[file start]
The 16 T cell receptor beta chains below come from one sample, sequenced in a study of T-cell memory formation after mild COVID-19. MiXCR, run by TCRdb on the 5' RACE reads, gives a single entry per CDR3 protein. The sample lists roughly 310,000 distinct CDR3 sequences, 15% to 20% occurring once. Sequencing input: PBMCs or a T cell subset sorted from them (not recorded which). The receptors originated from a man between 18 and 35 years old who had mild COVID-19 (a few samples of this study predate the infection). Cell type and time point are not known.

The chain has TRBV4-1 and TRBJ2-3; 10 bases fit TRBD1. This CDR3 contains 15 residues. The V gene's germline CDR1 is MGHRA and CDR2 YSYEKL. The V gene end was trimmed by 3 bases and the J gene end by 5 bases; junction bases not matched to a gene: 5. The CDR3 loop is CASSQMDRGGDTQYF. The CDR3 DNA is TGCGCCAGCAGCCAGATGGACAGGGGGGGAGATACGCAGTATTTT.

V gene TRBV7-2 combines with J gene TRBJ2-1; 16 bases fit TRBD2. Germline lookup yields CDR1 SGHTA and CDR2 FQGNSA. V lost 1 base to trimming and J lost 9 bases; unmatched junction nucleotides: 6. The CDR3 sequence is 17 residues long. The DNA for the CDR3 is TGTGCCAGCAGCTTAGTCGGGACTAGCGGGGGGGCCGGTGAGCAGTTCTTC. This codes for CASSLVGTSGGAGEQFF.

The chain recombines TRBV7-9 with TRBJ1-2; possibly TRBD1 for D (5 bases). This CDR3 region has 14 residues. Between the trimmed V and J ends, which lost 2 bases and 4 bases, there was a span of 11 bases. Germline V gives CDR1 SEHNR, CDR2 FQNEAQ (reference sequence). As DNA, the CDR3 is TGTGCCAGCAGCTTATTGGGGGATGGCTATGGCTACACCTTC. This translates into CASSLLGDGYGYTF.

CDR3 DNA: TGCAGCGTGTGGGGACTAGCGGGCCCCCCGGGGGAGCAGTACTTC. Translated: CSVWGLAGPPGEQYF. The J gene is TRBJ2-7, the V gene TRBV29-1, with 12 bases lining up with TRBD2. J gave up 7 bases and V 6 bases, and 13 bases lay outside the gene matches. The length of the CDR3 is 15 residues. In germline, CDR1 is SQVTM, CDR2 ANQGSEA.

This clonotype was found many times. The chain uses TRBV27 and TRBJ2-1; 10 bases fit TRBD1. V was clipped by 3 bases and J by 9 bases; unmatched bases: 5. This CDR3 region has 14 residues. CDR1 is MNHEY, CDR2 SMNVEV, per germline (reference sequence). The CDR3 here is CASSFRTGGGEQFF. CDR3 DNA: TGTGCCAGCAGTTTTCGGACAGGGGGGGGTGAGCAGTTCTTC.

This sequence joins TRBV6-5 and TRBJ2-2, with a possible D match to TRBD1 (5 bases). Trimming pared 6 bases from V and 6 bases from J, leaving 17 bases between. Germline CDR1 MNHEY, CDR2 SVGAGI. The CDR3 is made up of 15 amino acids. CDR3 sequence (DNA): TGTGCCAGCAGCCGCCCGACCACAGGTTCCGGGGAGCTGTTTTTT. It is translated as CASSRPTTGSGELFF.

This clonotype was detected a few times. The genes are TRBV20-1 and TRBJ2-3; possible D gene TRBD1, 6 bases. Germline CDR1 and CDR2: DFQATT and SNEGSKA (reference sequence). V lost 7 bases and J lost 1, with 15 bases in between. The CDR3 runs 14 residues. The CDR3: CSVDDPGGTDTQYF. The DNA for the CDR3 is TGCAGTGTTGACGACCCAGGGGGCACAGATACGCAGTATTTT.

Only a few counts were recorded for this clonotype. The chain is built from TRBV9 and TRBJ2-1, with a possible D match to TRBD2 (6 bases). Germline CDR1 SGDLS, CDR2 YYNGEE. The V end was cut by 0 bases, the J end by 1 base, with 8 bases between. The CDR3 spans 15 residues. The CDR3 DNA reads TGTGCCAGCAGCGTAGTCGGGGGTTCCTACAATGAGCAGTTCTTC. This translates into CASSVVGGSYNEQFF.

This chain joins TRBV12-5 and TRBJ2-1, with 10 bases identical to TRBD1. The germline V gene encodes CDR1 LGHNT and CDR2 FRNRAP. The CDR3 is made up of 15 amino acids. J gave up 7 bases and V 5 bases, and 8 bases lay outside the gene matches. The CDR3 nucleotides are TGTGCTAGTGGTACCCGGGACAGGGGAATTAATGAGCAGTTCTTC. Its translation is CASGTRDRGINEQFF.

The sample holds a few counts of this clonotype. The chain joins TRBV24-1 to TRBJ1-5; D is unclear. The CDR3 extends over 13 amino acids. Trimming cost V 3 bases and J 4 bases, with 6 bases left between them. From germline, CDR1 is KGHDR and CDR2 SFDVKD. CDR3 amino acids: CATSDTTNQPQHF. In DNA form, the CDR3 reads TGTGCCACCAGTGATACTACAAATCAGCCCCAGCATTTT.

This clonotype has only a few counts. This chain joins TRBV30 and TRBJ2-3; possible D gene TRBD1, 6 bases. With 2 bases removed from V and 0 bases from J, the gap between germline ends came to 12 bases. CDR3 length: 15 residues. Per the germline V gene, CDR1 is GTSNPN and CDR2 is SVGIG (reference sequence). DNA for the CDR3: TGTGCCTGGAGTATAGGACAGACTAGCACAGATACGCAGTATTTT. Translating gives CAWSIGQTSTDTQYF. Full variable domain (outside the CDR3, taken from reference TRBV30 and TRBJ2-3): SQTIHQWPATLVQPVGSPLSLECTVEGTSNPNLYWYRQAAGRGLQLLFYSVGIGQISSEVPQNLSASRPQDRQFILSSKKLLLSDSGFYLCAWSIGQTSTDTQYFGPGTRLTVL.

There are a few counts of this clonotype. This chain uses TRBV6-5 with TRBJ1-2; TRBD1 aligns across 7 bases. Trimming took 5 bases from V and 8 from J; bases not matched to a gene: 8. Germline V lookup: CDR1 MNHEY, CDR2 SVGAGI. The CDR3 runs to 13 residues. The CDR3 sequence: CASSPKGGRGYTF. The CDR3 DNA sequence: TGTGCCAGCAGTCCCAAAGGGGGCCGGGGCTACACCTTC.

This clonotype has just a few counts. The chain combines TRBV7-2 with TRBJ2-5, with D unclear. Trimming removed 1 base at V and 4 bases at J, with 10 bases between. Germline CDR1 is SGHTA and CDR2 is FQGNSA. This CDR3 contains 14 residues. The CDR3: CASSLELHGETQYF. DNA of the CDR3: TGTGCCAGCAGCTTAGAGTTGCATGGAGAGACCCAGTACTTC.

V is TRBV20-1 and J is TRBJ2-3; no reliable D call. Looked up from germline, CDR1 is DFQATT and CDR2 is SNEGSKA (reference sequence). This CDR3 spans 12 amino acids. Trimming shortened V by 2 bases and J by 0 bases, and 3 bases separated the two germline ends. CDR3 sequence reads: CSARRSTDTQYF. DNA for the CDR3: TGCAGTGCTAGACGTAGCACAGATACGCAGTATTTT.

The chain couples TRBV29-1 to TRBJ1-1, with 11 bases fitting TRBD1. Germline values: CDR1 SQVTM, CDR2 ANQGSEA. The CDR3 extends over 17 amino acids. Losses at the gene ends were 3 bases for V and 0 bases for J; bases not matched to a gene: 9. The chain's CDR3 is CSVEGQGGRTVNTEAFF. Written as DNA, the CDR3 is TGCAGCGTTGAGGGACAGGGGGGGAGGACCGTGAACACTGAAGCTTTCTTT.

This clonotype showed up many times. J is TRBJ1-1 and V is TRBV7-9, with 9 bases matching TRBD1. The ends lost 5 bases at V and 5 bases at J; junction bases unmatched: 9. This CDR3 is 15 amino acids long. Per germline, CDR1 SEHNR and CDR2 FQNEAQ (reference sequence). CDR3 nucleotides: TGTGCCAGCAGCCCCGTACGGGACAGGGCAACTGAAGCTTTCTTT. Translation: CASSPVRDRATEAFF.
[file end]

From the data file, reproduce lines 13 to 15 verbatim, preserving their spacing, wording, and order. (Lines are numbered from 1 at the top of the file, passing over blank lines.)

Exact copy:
There are a few counts of this clonotype. This chain uses TRBV6-5 with TRBJ1-2; TRBD1 aligns across 7 bases. Trimming took 5 bases from V and 8 from J; bases not matched to a gene: 8. Germline V lookup: CDR1 MNHEY, CDR2 SVGAGI. The CDR3 runs to 13 residues. The CDR3 sequence: CASSPKGGRGYTF. The CDR3 DNA sequence: TGTGCCAGCAGTCCCAAAGGGGGCCGGGGCTACACCTTC.

This clonotype has just a few counts. The chain combines TRBV7-2 with TRBJ2-5, with D unclear. Trimming removed 1 base at V and 4 bases at J, with 10 bases between. Germline CDR1 is SGHTA and CDR2 is FQGNSA. This CDR3 contains 14 residues. The CDR3: CASSLELHGETQYF. DNA of the CDR3: TGTGCCAGCAGCTTAGAGTTGCATGGAGAGACCCAGTACTTC.

V is TRBV20-1 and J is TRBJ2-3; no reliable D call. Looked up from germline, CDR1 is DFQATT and CDR2 is SNEGSKA (reference sequence). This CDR3 spans 12 amino acids. Trimming shortened V by 2 bases and J by 0 bases, and 3 bases separated the two germline ends. CDR3 sequence reads: CSARRSTDTQYF. DNA for the CDR3: TGCAGTGCTAGACGTAGCACAGATACGCAGTATTTT.